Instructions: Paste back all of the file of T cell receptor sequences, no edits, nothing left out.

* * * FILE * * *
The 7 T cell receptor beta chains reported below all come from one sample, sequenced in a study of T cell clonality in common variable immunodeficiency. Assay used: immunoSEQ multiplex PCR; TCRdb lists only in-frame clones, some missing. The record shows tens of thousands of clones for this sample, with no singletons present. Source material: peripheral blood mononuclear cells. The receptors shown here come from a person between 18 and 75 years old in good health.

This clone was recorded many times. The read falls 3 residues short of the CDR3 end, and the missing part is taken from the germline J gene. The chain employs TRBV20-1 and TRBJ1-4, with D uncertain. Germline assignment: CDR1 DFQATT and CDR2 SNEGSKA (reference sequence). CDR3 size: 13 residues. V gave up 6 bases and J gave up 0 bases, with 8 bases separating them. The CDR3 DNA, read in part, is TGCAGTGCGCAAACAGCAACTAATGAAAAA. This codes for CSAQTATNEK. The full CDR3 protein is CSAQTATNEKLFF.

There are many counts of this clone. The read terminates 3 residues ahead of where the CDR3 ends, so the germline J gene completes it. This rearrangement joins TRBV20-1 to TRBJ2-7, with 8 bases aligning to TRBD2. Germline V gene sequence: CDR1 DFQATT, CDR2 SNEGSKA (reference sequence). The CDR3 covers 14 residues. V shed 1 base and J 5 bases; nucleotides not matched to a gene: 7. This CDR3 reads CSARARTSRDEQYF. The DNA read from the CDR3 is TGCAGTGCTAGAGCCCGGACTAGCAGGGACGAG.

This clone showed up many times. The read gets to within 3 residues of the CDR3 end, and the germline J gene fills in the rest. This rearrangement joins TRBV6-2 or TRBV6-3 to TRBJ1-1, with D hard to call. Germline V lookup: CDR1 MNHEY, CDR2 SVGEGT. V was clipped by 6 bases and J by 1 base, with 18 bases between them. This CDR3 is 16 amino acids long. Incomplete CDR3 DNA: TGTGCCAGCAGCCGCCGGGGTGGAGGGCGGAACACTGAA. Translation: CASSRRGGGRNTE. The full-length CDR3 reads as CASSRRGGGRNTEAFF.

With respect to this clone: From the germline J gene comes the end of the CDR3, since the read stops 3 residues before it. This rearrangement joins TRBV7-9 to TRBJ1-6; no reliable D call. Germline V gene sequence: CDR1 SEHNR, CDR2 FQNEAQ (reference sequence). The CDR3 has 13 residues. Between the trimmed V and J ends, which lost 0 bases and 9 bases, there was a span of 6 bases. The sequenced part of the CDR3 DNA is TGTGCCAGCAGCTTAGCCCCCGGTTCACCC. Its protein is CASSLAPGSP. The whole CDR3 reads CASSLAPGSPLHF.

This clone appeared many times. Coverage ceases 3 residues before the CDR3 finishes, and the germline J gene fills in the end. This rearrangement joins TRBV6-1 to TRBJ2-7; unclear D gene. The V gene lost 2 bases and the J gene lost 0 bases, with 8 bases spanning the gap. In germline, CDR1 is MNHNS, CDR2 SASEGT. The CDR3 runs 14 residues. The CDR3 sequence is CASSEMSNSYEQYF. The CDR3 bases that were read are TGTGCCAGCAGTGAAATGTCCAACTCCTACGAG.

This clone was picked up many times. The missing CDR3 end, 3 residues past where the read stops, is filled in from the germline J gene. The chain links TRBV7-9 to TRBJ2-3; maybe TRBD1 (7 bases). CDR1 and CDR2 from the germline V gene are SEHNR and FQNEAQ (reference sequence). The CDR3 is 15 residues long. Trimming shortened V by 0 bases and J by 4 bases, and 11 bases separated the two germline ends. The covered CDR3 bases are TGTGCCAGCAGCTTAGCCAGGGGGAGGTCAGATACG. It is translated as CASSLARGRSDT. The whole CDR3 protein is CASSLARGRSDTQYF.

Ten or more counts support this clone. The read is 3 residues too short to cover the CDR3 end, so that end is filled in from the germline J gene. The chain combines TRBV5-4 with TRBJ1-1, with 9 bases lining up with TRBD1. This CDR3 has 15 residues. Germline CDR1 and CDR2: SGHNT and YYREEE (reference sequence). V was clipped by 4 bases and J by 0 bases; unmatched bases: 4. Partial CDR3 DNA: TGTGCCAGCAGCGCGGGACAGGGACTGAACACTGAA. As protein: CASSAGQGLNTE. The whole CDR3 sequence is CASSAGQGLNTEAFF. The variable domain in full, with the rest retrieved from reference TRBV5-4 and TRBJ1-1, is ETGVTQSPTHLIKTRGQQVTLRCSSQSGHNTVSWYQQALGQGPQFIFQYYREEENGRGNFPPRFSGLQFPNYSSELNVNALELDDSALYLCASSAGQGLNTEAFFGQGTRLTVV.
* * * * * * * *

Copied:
The 7 T cell receptor beta chains reported below all come from one sample, sequenced in a study of T cell clonality in common variable immunodeficiency. Assay used: immunoSEQ multiplex PCR; TCRdb lists only in-frame clones, some missing. The record shows tens of thousands of clones for this sample, with no singletons present. Source material: peripheral blood mononuclear cells. The receptors shown here come from a person between 18 and 75 years old in good health.

This clone was recorded many times. The read falls 3 residues short of the CDR3 end, and the missing part is taken from the germline J gene. The chain employs TRBV20-1 and TRBJ1-4, with D uncertain. Germline assignment: CDR1 DFQATT and CDR2 SNEGSKA (reference sequence). CDR3 size: 13 residues. V gave up 6 bases and J gave up 0 bases, with 8 bases separating them. The CDR3 DNA, read in part, is TGCAGTGCGCAAACAGCAACTAATGAAAAA. This codes for CSAQTATNEK. The full CDR3 protein is CSAQTATNEKLFF.

There are many counts of this clone. The read terminates 3 residues ahead of where the CDR3 ends, so the germline J gene completes it. This rearrangement joins TRBV20-1 to TRBJ2-7, with 8 bases aligning to TRBD2. Germline V gene sequence: CDR1 DFQATT, CDR2 SNEGSKA (reference sequence). The CDR3 covers 14 residues. V shed 1 base and J 5 bases; nucleotides not matched to a gene: 7. This CDR3 reads CSARARTSRDEQYF. The DNA read from the CDR3 is TGCAGTGCTAGAGCCCGGACTAGCAGGGACGAG.

This clone showed up many times. The read gets to within 3 residues of the CDR3 end, and the germline J gene fills in the rest. This rearrangement joins TRBV6-2 or TRBV6-3 to TRBJ1-1, with D hard to call. Germline V lookup: CDR1 MNHEY, CDR2 SVGEGT. V was clipped by 6 bases and J by 1 base, with 18 bases between them. This CDR3 is 16 amino acids long. Incomplete CDR3 DNA: TGTGCCAGCAGCCGCCGGGGTGGAGGGCGGAACACTGAA. Translation: CASSRRGGGRNTE. The full-length CDR3 reads as CASSRRGGGRNTEAFF.

With respect to this clone: From the germline J gene comes the end of the CDR3, since the read stops 3 residues before it. This rearrangement joins TRBV7-9 to TRBJ1-6; no reliable D call. Germline V gene sequence: CDR1 SEHNR, CDR2 FQNEAQ (reference sequence). The CDR3 has 13 residues. Between the trimmed V and J ends, which lost 0 bases and 9 bases, there was a span of 6 bases. The sequenced part of the CDR3 DNA is TGTGCCAGCAGCTTAGCCCCCGGTTCACCC. Its protein is CASSLAPGSP. The whole CDR3 reads CASSLAPGSPLHF.

This clone appeared many times. Coverage ceases 3 residues before the CDR3 finishes, and the germline J gene fills in the end. This rearrangement joins TRBV6-1 to TRBJ2-7; unclear D gene. The V gene lost 2 bases and the J gene lost 0 bases, with 8 bases spanning the gap. In germline, CDR1 is MNHNS, CDR2 SASEGT. The CDR3 runs 14 residues. The CDR3 sequence is CASSEMSNSYEQYF. The CDR3 bases that were read are TGTGCCAGCAGTGAAATGTCCAACTCCTACGAG.

This clone was picked up many times. The missing CDR3 end, 3 residues past where the read stops, is filled in from the germline J gene. The chain links TRBV7-9 to TRBJ2-3; maybe TRBD1 (7 bases). CDR1 and CDR2 from the germline V gene are SEHNR and FQNEAQ (reference sequence). The CDR3 is 15 residues long. Trimming shortened V by 0 bases and J by 4 bases, and 11 bases separated the two germline ends. The covered CDR3 bases are TGTGCCAGCAGCTTAGCCAGGGGGAGGTCAGATACG. It is translated as CASSLARGRSDT. The whole CDR3 protein is CASSLARGRSDTQYF.

Ten or more counts support this clone. The read is 3 residues too short to cover the CDR3 end, so that end is filled in from the germline J gene. The chain combines TRBV5-4 with TRBJ1-1, with 9 bases lining up with TRBD1. This CDR3 has 15 residues. Germline CDR1 and CDR2: SGHNT and YYREEE (reference sequence). V was clipped by 4 bases and J by 0 bases; unmatched bases: 4. Partial CDR3 DNA: TGTGCCAGCAGCGCGGGACAGGGACTGAACACTGAA. As protein: CASSAGQGLNTE. The whole CDR3 sequence is CASSAGQGLNTEAFF. The variable domain in full, with the rest retrieved from reference TRBV5-4 and TRBJ1-1, is ETGVTQSPTHLIKTRGQQVTLRCSSQSGHNTVSWYQQALGQGPQFIFQYYREEENGRGNFPPRFSGLQFPNYSSELNVNALELDDSALYLCASSAGQGLNTEAFFGQGTRLTVV.